Our ancient, rustic table has now sat on this terrace for seven years - I think. Bought from Harry the Dutch antiques dealer it supported many an evening meal, breakfast, bread-making session and millions of cups of tea in our previous house too.
Now exposed somewhat to the elements it has warped a little, and has become food and housing for many beasts.
At various times of the year - spring and autumn mostly - the holes at both ends are taken up as leaf-cutter bee logements.
Whoever sits at the end nearest the front door at lunchtime has to move a little to allow the bees passage; in Ezra's case a sort of jiggling dance, combined with - Ahrgg! Get away! and I have to remind him that that it's only a bee passing, not a wasp or hornet.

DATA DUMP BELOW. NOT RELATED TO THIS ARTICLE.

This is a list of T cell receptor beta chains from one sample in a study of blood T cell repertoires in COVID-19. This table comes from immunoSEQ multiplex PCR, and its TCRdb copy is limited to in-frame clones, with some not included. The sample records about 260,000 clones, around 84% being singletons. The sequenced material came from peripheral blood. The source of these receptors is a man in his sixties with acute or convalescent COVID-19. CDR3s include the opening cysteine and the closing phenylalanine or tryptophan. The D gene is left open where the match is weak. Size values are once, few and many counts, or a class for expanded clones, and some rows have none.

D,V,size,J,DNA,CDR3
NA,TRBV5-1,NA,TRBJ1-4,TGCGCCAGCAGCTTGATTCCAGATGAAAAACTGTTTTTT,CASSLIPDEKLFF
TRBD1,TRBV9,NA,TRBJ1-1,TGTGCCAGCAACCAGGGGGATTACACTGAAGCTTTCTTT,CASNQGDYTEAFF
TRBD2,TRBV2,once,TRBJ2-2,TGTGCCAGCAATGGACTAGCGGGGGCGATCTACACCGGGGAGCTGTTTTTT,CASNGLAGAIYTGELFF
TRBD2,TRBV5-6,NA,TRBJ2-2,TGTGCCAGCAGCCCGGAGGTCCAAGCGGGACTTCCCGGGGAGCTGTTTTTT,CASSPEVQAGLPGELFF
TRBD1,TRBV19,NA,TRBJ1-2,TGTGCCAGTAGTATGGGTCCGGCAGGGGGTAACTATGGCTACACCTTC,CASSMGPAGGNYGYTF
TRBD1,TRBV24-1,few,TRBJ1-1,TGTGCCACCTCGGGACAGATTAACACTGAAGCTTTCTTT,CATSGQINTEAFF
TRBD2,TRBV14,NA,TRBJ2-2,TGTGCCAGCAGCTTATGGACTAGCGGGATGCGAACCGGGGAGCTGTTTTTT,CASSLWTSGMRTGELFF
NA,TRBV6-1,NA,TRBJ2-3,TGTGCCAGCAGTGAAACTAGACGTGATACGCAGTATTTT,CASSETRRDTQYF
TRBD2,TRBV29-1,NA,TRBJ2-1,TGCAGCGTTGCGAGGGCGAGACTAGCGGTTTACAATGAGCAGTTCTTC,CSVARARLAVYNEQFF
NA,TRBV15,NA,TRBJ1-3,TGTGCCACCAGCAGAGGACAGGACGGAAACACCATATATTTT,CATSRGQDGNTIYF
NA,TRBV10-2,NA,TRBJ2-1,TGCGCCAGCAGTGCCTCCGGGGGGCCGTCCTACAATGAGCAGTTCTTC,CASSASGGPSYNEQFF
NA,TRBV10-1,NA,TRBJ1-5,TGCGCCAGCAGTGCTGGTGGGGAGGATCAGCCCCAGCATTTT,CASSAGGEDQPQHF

After a few days of 'leaf-hunting' the bee squishes the last leaf into the hole and blocks it with wax? Pollen? Presumably the baby bees venture forth at some point, but I've never seen their inaugural flight.
What fascinates me the most about this twice-yearly event, is how they know about the holes. Is it bee information passed down? The same bee a couple of years running, then informing its offspring?
We also have mud-collecting bees that nest in the end of some wind-chimes, amongst other odd places. A few days ago I went to inflate my bike's tyres, and after realising nothing was happening I checked the nozzle to discover a mud-collecting bee's nest in the end of it. Flat tyres for a while then . . .